Saving Aravallis: Could we have a beautiful deciduous forest in the middle of Delhi? | delhi news | Hindustan Times
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Saving Aravallis: Could we have a beautiful deciduous forest in the middle of Delhi?

In the first of a six-part series on Aravallis, author and environmentalist Pradip Krishen writes that authorities lack expertise or vision to turn the Central Ridge into a truly beautiful dry, deciduous forest from the scrub forest full of Vilaiti Keekar that it is now

delhi Updated: Sep 26, 2017 14:18 IST
Pradip Krishen
Lutyens’ Delhi was planned early last century between the central Ridge and the Yamuna as a new capital city of 57,000 souls. the central Ridge was demarcated as a salubrious ‘amenity forest’, a place for sahibs to ride their horses.
Lutyens’ Delhi was planned early last century between the central Ridge and the Yamuna as a new capital city of 57,000 souls. the central Ridge was demarcated as a salubrious ‘amenity forest’, a place for sahibs to ride their horses.(Photo courtesy Pradip Krishen)

Most evenings when I am in Delhi I take my dogs walking on the (central) Ridge, close to where I live. Timings vary. In mid-September, we start out at 5.15. The heat of the day has dissipated a little, darkness is safely distant. Post-monsoon verdure beckons. I park on the side of a narrow road and plunge in through ranks of tall Abutilon, making a snap decision about which route to take. Sometimes the dogs show me where they want to go. There are several options.

I’ve been doing this for 40 years now, an exquisite ritual that I look forward to almost as much as many generations of my dogs have done. It’s both lovely and sad. Lovely because it is an immeasurable privilege to be able to ramble in this unruly, semi-wild forest of some nine square km in the very heart of Delhi’s urban sprawl. Sad because it could be a lot nicer. Really it could.

Lutyens’ Delhi was planned early last century between the central Ridge and the Yamuna as a new capital city of 57,000 souls. Absurd as this number sounds now, the central Ridge was demarcated as a salubrious ‘amenity forest’, a place for sahibs to ride their horses in. Briefly, perhaps for only a few weeks or so, it seemed the central Ridge would become a really important part of the city because someone took Viceroy Hardinge riding there after the rains, and he was suddenly taken with the idea of placing the Viceroy’s future residence – Government House – on the highest knoll of the Ridge, near Talkatora.

Hardinge wrote excitedly to the architect Lutyens, “Can you imagine how splendid a white Government House with red tiles and a gilt dome would look in such a commanding situation, dominating the whole of the country round, while the slope from the situation of Government House down to the plain would be covered with terraces and fountains like a miniature Versailles?”

Lutyens was still on the boat back to England and harrumphed his disapproval, and the idea soon faded away. The CPWD took charge of the Ridge and created a polo ground, riding trails and the Forest Department was called in to plant suitable species of trees. The Ridge was notified as a Reserved Forest and saplings of eight or nine kinds of trees were planted here. Nothing ‘took’, because the Forest Department chose all the wrong species, nothing that was likely to survive in thin, rocky soil without lots of help, except for one pernicious tree from Mexico (and further south) that came to be called ‘vilaiti keekar’ because it looked a lot like our desi keekar or babool.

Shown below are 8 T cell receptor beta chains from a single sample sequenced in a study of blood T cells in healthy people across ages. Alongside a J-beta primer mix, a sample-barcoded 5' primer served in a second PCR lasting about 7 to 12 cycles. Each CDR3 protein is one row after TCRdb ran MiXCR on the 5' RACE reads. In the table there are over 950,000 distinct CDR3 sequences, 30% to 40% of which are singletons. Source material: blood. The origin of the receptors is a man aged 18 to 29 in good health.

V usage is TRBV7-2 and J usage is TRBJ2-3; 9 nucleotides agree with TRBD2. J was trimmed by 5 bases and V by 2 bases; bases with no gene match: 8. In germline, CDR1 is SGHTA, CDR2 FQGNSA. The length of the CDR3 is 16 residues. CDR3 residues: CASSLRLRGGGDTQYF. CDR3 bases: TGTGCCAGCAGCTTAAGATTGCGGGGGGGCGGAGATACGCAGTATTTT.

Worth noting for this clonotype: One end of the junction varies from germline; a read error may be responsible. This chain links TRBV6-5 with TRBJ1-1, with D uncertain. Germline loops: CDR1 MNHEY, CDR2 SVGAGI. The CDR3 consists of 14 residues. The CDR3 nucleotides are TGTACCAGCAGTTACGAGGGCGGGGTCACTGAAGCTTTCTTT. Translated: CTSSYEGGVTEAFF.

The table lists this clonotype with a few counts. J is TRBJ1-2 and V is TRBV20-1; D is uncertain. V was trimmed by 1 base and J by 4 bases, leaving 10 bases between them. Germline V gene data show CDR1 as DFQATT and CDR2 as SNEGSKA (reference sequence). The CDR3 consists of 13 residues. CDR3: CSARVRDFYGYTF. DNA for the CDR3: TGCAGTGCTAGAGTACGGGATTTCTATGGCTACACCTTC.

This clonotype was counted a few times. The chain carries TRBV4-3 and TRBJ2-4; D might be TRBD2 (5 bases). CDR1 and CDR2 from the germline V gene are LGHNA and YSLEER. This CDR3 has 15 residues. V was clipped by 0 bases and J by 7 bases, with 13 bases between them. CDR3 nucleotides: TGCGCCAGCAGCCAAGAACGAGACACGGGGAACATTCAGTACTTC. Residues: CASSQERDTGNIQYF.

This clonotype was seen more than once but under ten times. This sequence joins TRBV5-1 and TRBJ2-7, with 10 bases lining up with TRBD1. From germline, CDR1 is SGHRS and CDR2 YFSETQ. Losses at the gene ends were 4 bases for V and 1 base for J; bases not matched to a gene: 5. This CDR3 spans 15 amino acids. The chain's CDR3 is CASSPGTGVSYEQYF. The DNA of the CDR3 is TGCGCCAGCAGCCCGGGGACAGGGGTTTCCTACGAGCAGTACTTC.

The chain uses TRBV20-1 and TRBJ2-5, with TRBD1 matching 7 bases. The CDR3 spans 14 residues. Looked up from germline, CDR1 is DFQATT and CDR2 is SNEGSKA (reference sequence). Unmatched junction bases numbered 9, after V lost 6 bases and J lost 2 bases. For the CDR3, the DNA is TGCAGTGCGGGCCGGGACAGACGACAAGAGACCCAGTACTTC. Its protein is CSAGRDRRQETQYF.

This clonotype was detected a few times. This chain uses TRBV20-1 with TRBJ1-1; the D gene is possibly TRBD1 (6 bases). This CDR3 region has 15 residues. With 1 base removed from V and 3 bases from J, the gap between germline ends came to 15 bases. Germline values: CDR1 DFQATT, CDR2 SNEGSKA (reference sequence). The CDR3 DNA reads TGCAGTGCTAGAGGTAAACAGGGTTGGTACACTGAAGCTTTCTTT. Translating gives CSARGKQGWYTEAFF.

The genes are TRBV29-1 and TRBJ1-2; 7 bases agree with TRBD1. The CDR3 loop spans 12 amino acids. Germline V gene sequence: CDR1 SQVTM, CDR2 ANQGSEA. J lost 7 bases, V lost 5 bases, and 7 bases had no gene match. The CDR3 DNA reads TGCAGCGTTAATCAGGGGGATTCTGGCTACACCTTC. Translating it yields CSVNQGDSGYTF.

And vilaiti keekar prospered and begat more vilaiti keekar. And it outcompeted everything else until it came to completely dominate the Ridge. Which is why we find it so rampant today everywhere you look on the Ridge (and elsewhere).

Could it have been different? Could we have had a truly beautiful dry, deciduous forest in the middle of central Delhi instead of a degraded scrub forest chockful of an invasive tree?

We are only just beginning to glimpse what might have been possible. The ‘discovery’ of Mangar Bani – that wonderful little jewel in the Aravallis just across the Faridabad border – tells us eloquently of how lovely these forests can be when their natural vegetation is protected.

‘If only’ is a sad refrain, and the fact is we are saddled with a ruined forest in the central Ridge for now. “Better than nothing”, they say, and I agree. Vilaiti keekar is a lot better than bare, cleared ground. But is there a possibility that we could coax back a full-blown natural forest on the Ridge? Is it too late and too difficult? Or too expensive?

It is possible to bring back such a forest, and no, it’s not too difficult or expensive but a more frightening possibility looms. Who will do it? Does the Forest Department know enough about dry, deciduous forests to do it well? What about the CPWD? Or one of Delhi’s civic horticulture agencies?

The unvarnished truth is we’re stuck for now because not one of these organisations has even the glimmer of the expertise, imagination or vision to achieve anything as ambitious as this. We are better off without inviting them in with their blunt tools and outmoded ideas. Ironically, vilaiti keekar is keeping the idea incubating.

One day, however, I hope the time will come. A group of dedicated people who combine design skills with ecological knowledge, passion with purpose. We may have to wait a long time. So long that you and I may not see it. But it is worth knowing that the central Ridge waits, in prospect. We can dream of an immense and lovely natural forest in the heart of New Delhi, the best and most beautiful urban forest of any capital city in the whole world. One day.

Pradip Krishen is an author and ecological gardener.